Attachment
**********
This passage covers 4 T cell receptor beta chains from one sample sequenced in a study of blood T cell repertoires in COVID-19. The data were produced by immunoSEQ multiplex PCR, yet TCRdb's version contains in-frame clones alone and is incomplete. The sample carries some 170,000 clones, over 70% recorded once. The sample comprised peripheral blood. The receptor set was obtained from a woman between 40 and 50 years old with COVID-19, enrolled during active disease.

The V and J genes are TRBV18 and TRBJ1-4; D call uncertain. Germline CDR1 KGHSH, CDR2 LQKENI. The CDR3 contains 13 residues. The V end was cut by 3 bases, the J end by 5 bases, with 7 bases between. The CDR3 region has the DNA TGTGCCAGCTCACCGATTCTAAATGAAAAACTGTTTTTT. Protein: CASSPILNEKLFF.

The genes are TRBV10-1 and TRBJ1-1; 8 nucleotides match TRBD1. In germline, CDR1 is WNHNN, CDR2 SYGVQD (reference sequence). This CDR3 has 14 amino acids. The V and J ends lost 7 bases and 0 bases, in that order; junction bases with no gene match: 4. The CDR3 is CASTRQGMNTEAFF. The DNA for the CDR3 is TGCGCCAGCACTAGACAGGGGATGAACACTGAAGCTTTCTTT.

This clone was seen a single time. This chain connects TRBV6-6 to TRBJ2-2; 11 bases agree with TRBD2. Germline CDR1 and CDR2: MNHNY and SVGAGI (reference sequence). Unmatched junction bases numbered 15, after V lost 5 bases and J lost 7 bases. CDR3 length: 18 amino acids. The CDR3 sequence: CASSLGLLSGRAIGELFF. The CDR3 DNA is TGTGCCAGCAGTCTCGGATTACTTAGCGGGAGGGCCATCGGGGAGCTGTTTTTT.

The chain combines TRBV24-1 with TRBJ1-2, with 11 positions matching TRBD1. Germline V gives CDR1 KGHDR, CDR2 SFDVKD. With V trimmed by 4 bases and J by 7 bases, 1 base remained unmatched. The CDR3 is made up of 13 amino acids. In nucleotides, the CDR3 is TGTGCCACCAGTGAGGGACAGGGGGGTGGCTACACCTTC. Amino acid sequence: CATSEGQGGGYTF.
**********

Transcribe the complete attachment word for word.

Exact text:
This passage covers 4 T cell receptor beta chains from one sample sequenced in a study of blood T cell repertoires in COVID-19. The data were produced by immunoSEQ multiplex PCR, yet TCRdb's version contains in-frame clones alone and is incomplete. The sample carries some 170,000 clones, over 70% recorded once. The sample comprised peripheral blood. The receptor set was obtained from a woman between 40 and 50 years old with COVID-19, enrolled during active disease.

The V and J genes are TRBV18 and TRBJ1-4; D call uncertain. Germline CDR1 KGHSH, CDR2 LQKENI. The CDR3 contains 13 residues. The V end was cut by 3 bases, the J end by 5 bases, with 7 bases between. The CDR3 region has the DNA TGTGCCAGCTCACCGATTCTAAATGAAAAACTGTTTTTT. Protein: CASSPILNEKLFF.

The genes are TRBV10-1 and TRBJ1-1; 8 nucleotides match TRBD1. In germline, CDR1 is WNHNN, CDR2 SYGVQD (reference sequence). This CDR3 has 14 amino acids. The V and J ends lost 7 bases and 0 bases, in that order; junction bases with no gene match: 4. The CDR3 is CASTRQGMNTEAFF. The DNA for the CDR3 is TGCGCCAGCACTAGACAGGGGATGAACACTGAAGCTTTCTTT.

This clone was seen a single time. This chain connects TRBV6-6 to TRBJ2-2; 11 bases agree with TRBD2. Germline CDR1 and CDR2: MNHNY and SVGAGI (reference sequence). Unmatched junction bases numbered 15, after V lost 5 bases and J lost 7 bases. CDR3 length: 18 amino acids. The CDR3 sequence: CASSLGLLSGRAIGELFF. The CDR3 DNA is TGTGCCAGCAGTCTCGGATTACTTAGCGGGAGGGCCATCGGGGAGCTGTTTTTT.

The chain combines TRBV24-1 with TRBJ1-2, with 11 positions matching TRBD1. Germline V gives CDR1 KGHDR, CDR2 SFDVKD. With V trimmed by 4 bases and J by 7 bases, 1 base remained unmatched. The CDR3 is made up of 13 amino acids. In nucleotides, the CDR3 is TGTGCCACCAGTGAGGGACAGGGGGGTGGCTACACCTTC. Amino acid sequence: CATSEGQGGGYTF.